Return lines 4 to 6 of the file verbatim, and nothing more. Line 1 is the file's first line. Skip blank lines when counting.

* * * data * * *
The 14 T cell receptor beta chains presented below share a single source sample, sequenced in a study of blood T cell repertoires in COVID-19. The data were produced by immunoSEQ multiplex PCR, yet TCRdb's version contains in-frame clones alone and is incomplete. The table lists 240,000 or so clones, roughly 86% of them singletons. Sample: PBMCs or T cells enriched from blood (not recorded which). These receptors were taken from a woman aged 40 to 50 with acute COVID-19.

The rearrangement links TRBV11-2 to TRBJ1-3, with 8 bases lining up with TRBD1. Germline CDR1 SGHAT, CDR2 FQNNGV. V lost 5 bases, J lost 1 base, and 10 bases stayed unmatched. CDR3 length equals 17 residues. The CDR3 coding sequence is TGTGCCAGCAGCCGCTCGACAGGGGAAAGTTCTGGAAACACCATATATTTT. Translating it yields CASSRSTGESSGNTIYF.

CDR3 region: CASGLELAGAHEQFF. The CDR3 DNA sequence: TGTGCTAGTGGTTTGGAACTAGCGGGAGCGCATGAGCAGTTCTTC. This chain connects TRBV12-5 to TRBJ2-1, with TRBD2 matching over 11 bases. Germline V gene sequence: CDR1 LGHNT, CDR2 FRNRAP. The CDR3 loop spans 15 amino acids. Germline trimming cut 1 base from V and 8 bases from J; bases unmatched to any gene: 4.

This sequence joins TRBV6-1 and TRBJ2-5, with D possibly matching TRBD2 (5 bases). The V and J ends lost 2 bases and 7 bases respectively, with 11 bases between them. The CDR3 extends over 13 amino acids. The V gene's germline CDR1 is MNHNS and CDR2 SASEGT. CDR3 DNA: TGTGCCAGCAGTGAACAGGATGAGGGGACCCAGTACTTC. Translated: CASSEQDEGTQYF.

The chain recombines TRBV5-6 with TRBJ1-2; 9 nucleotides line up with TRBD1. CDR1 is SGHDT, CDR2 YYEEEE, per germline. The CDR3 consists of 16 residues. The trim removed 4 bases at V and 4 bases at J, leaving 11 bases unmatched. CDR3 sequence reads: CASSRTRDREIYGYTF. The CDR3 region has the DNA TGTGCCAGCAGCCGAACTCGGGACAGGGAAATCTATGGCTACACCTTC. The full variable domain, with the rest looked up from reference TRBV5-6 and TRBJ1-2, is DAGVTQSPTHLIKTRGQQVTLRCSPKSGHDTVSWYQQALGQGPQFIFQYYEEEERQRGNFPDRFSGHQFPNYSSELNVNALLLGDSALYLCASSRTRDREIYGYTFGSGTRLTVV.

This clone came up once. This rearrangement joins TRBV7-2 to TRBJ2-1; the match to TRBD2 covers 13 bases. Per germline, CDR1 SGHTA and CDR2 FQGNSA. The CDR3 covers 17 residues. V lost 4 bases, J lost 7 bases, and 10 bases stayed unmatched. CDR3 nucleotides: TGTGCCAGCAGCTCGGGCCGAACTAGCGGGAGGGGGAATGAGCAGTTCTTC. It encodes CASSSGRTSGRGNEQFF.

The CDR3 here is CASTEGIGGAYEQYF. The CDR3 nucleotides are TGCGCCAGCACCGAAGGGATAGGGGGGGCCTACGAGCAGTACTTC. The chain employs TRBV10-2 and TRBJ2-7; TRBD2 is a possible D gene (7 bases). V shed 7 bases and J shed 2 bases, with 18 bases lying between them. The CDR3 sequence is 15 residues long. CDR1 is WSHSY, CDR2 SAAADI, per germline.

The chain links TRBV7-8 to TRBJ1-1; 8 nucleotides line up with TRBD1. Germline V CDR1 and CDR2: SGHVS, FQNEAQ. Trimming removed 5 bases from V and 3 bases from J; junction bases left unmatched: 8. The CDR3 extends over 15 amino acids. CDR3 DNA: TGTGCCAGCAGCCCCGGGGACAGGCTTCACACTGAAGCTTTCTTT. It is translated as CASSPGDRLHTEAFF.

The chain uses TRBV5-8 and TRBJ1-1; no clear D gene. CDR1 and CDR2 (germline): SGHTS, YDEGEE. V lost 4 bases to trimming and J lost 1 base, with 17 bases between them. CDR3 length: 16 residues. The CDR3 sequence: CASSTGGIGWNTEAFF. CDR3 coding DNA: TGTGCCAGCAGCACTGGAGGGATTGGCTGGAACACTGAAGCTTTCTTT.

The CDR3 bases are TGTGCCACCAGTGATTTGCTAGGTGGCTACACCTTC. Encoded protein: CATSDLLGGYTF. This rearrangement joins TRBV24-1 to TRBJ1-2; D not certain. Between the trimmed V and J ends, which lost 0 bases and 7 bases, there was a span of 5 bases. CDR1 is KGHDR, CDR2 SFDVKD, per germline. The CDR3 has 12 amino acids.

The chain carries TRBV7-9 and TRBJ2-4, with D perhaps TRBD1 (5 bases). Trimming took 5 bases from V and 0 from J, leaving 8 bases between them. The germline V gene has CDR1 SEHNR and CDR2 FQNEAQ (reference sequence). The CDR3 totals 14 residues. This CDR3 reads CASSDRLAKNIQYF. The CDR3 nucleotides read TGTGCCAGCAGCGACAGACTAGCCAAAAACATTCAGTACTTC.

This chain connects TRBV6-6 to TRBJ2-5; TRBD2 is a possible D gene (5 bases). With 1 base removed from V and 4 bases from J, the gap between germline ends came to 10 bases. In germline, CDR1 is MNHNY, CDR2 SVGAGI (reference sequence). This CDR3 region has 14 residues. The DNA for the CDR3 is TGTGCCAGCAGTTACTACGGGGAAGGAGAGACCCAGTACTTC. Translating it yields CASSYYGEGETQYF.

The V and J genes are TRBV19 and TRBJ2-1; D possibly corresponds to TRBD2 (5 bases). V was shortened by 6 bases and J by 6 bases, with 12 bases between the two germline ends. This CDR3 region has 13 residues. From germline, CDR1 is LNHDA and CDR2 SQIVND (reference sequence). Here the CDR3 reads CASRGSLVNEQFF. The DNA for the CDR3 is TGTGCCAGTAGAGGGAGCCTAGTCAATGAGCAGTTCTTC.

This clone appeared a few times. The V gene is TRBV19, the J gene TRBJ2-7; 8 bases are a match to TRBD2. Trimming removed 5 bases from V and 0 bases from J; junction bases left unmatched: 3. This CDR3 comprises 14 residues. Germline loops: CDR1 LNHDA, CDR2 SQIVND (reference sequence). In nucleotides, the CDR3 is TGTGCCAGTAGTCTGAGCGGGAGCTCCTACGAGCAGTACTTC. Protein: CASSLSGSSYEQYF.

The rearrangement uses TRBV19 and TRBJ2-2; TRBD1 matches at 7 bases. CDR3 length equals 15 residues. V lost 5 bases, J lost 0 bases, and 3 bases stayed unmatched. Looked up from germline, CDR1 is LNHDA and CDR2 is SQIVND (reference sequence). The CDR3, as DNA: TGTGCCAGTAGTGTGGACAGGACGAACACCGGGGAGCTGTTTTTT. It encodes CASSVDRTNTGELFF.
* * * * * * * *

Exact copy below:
This sequence joins TRBV6-1 and TRBJ2-5, with D possibly matching TRBD2 (5 bases). The V and J ends lost 2 bases and 7 bases respectively, with 11 bases between them. The CDR3 extends over 13 amino acids. The V gene's germline CDR1 is MNHNS and CDR2 SASEGT. CDR3 DNA: TGTGCCAGCAGTGAACAGGATGAGGGGACCCAGTACTTC. Translated: CASSEQDEGTQYF.

The chain recombines TRBV5-6 with TRBJ1-2; 9 nucleotides line up with TRBD1. CDR1 is SGHDT, CDR2 YYEEEE, per germline. The CDR3 consists of 16 residues. The trim removed 4 bases at V and 4 bases at J, leaving 11 bases unmatched. CDR3 sequence reads: CASSRTRDREIYGYTF. The CDR3 region has the DNA TGTGCCAGCAGCCGAACTCGGGACAGGGAAATCTATGGCTACACCTTC. The full variable domain, with the rest looked up from reference TRBV5-6 and TRBJ1-2, is DAGVTQSPTHLIKTRGQQVTLRCSPKSGHDTVSWYQQALGQGPQFIFQYYEEEERQRGNFPDRFSGHQFPNYSSELNVNALLLGDSALYLCASSRTRDREIYGYTFGSGTRLTVV.

This clone came up once. This rearrangement joins TRBV7-2 to TRBJ2-1; the match to TRBD2 covers 13 bases. Per germline, CDR1 SGHTA and CDR2 FQGNSA. The CDR3 covers 17 residues. V lost 4 bases, J lost 7 bases, and 10 bases stayed unmatched. CDR3 nucleotides: TGTGCCAGCAGCTCGGGCCGAACTAGCGGGAGGGGGAATGAGCAGTTCTTC. It encodes CASSSGRTSGRGNEQFF.